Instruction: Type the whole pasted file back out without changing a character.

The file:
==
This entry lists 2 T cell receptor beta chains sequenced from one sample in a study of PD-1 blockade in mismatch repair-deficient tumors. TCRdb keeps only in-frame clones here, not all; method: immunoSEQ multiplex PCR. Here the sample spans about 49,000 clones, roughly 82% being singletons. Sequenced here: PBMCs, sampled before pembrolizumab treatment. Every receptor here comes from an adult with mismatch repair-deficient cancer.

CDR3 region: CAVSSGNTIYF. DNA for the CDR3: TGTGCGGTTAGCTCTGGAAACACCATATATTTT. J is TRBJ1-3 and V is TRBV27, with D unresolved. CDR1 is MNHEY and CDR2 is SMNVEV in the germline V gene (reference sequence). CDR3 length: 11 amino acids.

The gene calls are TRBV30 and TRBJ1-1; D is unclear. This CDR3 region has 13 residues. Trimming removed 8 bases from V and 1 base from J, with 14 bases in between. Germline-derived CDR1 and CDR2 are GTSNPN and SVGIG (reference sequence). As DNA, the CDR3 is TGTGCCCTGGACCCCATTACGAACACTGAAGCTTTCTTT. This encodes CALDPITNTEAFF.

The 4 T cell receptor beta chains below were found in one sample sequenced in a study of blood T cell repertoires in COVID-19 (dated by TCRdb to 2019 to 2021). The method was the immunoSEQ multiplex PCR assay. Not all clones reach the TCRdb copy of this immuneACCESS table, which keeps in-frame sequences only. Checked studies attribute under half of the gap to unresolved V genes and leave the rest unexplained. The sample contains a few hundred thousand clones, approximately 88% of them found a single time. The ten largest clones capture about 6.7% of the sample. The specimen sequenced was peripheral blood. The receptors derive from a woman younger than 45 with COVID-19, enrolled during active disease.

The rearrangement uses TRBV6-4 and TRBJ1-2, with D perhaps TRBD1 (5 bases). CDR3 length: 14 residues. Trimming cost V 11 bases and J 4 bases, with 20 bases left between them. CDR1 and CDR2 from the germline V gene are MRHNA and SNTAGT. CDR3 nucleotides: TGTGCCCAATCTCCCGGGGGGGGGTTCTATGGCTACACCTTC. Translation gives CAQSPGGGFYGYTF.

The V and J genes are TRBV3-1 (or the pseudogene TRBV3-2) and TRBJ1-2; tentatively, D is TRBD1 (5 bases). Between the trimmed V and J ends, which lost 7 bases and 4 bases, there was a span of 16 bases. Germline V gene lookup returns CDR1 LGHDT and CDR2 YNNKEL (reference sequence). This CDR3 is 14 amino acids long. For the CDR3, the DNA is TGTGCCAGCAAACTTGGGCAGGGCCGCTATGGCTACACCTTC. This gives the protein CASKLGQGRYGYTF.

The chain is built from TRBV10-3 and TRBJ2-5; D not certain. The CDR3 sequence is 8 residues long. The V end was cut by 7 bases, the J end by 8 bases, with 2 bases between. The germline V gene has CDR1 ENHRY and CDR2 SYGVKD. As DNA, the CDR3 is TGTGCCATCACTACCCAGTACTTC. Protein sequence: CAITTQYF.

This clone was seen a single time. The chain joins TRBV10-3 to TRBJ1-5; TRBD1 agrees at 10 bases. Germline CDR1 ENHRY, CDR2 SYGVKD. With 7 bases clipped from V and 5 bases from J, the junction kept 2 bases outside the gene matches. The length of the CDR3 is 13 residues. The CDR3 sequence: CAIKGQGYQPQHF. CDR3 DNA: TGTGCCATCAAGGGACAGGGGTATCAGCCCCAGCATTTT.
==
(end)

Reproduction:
This entry lists 2 T cell receptor beta chains sequenced from one sample in a study of PD-1 blockade in mismatch repair-deficient tumors. TCRdb keeps only in-frame clones here, not all; method: immunoSEQ multiplex PCR. Here the sample spans about 49,000 clones, roughly 82% being singletons. Sequenced here: PBMCs, sampled before pembrolizumab treatment. Every receptor here comes from an adult with mismatch repair-deficient cancer.

CDR3 region: CAVSSGNTIYF. DNA for the CDR3: TGTGCGGTTAGCTCTGGAAACACCATATATTTT. J is TRBJ1-3 and V is TRBV27, with D unresolved. CDR1 is MNHEY and CDR2 is SMNVEV in the germline V gene (reference sequence). CDR3 length: 11 amino acids.

The gene calls are TRBV30 and TRBJ1-1; D is unclear. This CDR3 region has 13 residues. Trimming removed 8 bases from V and 1 base from J, with 14 bases in between. Germline-derived CDR1 and CDR2 are GTSNPN and SVGIG (reference sequence). As DNA, the CDR3 is TGTGCCCTGGACCCCATTACGAACACTGAAGCTTTCTTT. This encodes CALDPITNTEAFF.

The 4 T cell receptor beta chains below were found in one sample sequenced in a study of blood T cell repertoires in COVID-19 (dated by TCRdb to 2019 to 2021). The method was the immunoSEQ multiplex PCR assay. Not all clones reach the TCRdb copy of this immuneACCESS table, which keeps in-frame sequences only. Checked studies attribute under half of the gap to unresolved V genes and leave the rest unexplained. The sample contains a few hundred thousand clones, approximately 88% of them found a single time. The ten largest clones capture about 6.7% of the sample. The specimen sequenced was peripheral blood. The receptors derive from a woman younger than 45 with COVID-19, enrolled during active disease.

The rearrangement uses TRBV6-4 and TRBJ1-2, with D perhaps TRBD1 (5 bases). CDR3 length: 14 residues. Trimming cost V 11 bases and J 4 bases, with 20 bases left between them. CDR1 and CDR2 from the germline V gene are MRHNA and SNTAGT. CDR3 nucleotides: TGTGCCCAATCTCCCGGGGGGGGGTTCTATGGCTACACCTTC. Translation gives CAQSPGGGFYGYTF.

The V and J genes are TRBV3-1 (or the pseudogene TRBV3-2) and TRBJ1-2; tentatively, D is TRBD1 (5 bases). Between the trimmed V and J ends, which lost 7 bases and 4 bases, there was a span of 16 bases. Germline V gene lookup returns CDR1 LGHDT and CDR2 YNNKEL (reference sequence). This CDR3 is 14 amino acids long. For the CDR3, the DNA is TGTGCCAGCAAACTTGGGCAGGGCCGCTATGGCTACACCTTC. This gives the protein CASKLGQGRYGYTF.

The chain is built from TRBV10-3 and TRBJ2-5; D not certain. The CDR3 sequence is 8 residues long. The V end was cut by 7 bases, the J end by 8 bases, with 2 bases between. The germline V gene has CDR1 ENHRY and CDR2 SYGVKD. As DNA, the CDR3 is TGTGCCATCACTACCCAGTACTTC. Protein sequence: CAITTQYF.

This clone was seen a single time. The chain joins TRBV10-3 to TRBJ1-5; TRBD1 agrees at 10 bases. Germline CDR1 ENHRY, CDR2 SYGVKD. With 7 bases clipped from V and 5 bases from J, the junction kept 2 bases outside the gene matches. The length of the CDR3 is 13 residues. The CDR3 sequence: CAIKGQGYQPQHF. CDR3 DNA: TGTGCCATCAAGGGACAGGGGTATCAGCCCCAGCATTTT.